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Qantas gives green light to energy efficient tri-generation power plants at three Sydney facilities

Qantas gives green light to energy efficient tri-generation power plants at three Sydney facilities | Qantas
Fri 26 Feb 2010 – Two power plants will be constructed by energy company GridX to serve Qantas’ Sydney Jet Base, catering centre and domestic terminal, representing the largest commercial tri-generation – cooling, heating and electricity – project so far undertaken in Australia. By capturing heat that would otherwise be lost, tri-generation can achieve, through the use of natural gas, energy efficiencies of around 80 percent compared with an average of 35 percent for a conventional supply of energy from the coal-powered grid. The airline says it is part of a sustainability package that was fundamental to its long-term business strategy.
 
“We estimate that tri-generation in Sydney could account for more than 50 percent of Qantas’ targeted reduction in electricity use, with the savings in emissions alone approximating 6,000 fewer cars on our roads per year,” said Qantas Chief Risk Officer, Rob Kella.
 
“It will increase the security and reliability of our electricity supply and enable further maintenance and operational savings. Qantas is a major industrial energy user and property owner in Australia, so this project represents a substantial commitment to improving our sustainability performance.”
 
Construction of the new facilities is expected to begin by mid-2010 and be complete by mid-2011, under a 15- year Build, Own, Operate and Maintain (BOOM) arrangement with GridX, an Australian energy provider to the residential, commercial and industrial sectors.
 
Russell Marsh, Policy Director for the Clean Energy Council, the industry association representing the clean energy and energy efficiency sectors, believed the project would mark an important milestone in the emergence of tri-generation power in Australia.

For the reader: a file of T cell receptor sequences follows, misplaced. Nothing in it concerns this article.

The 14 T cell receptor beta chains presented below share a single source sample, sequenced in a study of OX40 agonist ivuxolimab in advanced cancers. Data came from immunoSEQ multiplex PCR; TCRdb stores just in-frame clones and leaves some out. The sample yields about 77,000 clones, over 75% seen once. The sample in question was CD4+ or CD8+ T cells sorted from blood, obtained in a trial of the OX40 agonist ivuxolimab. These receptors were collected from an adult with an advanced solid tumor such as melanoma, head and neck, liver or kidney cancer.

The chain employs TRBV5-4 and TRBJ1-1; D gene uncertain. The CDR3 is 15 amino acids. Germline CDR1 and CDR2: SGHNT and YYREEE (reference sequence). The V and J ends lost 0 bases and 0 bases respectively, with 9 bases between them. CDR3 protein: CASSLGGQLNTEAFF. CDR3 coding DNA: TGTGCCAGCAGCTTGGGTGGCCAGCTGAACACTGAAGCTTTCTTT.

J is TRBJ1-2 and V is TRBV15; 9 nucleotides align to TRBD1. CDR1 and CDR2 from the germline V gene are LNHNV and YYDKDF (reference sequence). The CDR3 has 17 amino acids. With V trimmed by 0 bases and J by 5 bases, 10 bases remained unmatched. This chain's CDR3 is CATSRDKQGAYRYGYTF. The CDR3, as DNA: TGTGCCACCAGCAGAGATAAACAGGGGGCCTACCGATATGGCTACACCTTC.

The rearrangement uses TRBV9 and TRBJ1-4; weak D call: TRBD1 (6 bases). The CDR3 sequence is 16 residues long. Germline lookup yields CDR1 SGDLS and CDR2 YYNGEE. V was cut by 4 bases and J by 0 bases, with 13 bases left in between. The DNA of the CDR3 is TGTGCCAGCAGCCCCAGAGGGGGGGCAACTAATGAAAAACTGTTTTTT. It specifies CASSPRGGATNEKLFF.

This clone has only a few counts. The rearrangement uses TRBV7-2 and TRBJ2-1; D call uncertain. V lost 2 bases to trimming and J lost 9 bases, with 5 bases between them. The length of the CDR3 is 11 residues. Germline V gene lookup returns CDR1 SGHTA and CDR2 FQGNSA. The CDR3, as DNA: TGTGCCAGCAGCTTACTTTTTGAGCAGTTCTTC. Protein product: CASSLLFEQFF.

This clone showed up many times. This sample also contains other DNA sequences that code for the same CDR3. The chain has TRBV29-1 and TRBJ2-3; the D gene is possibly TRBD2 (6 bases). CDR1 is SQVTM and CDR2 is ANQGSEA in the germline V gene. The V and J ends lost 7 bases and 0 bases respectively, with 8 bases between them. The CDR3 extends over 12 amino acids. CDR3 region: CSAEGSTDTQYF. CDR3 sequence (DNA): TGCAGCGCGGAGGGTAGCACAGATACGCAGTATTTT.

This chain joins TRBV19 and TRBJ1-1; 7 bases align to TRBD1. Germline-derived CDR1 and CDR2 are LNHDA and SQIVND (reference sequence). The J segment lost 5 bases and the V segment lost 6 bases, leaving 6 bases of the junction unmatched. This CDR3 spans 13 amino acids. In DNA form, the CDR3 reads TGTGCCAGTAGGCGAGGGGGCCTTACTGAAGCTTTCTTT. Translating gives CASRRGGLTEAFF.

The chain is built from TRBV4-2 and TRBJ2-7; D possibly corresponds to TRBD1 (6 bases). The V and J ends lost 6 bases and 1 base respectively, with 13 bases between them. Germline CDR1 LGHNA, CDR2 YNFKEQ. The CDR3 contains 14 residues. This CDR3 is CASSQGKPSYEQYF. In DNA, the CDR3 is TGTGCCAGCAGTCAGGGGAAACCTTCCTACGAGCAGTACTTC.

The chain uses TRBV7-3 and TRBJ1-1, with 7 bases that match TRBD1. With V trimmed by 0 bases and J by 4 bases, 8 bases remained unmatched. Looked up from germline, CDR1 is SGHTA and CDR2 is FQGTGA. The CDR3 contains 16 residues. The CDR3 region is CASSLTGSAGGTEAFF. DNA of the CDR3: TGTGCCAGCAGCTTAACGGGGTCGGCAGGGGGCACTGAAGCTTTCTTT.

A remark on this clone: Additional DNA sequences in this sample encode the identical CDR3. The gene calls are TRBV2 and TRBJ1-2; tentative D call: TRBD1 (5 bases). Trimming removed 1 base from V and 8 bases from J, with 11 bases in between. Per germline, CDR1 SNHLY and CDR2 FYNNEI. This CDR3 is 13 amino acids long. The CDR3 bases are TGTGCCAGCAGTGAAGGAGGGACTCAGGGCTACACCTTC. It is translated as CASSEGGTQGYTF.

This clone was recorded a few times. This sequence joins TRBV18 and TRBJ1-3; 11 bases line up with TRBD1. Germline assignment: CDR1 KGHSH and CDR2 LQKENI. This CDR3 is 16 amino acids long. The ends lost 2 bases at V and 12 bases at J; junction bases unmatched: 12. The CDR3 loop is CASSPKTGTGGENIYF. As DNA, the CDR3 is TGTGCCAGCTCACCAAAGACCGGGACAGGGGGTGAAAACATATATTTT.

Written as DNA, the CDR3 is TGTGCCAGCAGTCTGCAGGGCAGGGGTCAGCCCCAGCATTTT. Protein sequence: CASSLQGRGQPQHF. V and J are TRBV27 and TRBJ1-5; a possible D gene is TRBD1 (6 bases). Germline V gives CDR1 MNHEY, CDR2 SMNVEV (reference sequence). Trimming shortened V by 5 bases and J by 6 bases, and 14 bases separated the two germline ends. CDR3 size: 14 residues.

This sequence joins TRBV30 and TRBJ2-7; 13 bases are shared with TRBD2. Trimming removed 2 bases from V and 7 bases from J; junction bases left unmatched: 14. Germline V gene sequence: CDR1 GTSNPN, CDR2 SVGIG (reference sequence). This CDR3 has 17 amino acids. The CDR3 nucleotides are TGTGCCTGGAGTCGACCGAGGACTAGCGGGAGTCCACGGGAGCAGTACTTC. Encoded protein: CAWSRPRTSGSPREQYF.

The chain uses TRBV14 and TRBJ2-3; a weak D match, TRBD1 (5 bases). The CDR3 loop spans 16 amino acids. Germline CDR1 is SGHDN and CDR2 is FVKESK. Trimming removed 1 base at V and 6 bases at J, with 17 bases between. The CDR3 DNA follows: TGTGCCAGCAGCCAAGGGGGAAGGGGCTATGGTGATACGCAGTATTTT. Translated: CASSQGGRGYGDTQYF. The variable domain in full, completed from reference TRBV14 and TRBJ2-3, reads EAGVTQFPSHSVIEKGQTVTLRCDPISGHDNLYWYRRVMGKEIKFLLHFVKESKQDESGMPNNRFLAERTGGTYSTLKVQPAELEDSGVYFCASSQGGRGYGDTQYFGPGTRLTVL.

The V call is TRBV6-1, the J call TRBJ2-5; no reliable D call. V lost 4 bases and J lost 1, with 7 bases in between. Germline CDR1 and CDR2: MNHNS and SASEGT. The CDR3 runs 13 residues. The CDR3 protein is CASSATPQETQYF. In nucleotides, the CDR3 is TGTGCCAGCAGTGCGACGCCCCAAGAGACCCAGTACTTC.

“Tri-generation is still an underused technology in this country and we would like to see more companies employing it to save energy and greenhouse gas emissions,” he said. “The ability to produce cooling, heating and electricity generation simultaneously from a single fuel source shows the kind of quantum leaps we need to make in order to respond effectively to climate change.”
 
Kella said that whilst his airline was strongly committed to advancing the fuel-efficiency of its flying performance, it was also focused on bringing down emissions from activities on the ground.
 
“Today’s announcement complements other important Qantas initiatives in this area, such as our decision to join the global Sustainable Aviation Fuel Users Group (SAFUG) and ongoing trials of Required Navigation Performance (RNP) flight paths – as well as our carbon offset and recycling programmes,” he said.
 
“These measures are part of a sustainability package that is fundamental to Qantas’ long-term business strategy.”
 
 
 
The GridX System for energy generation and distribution
 
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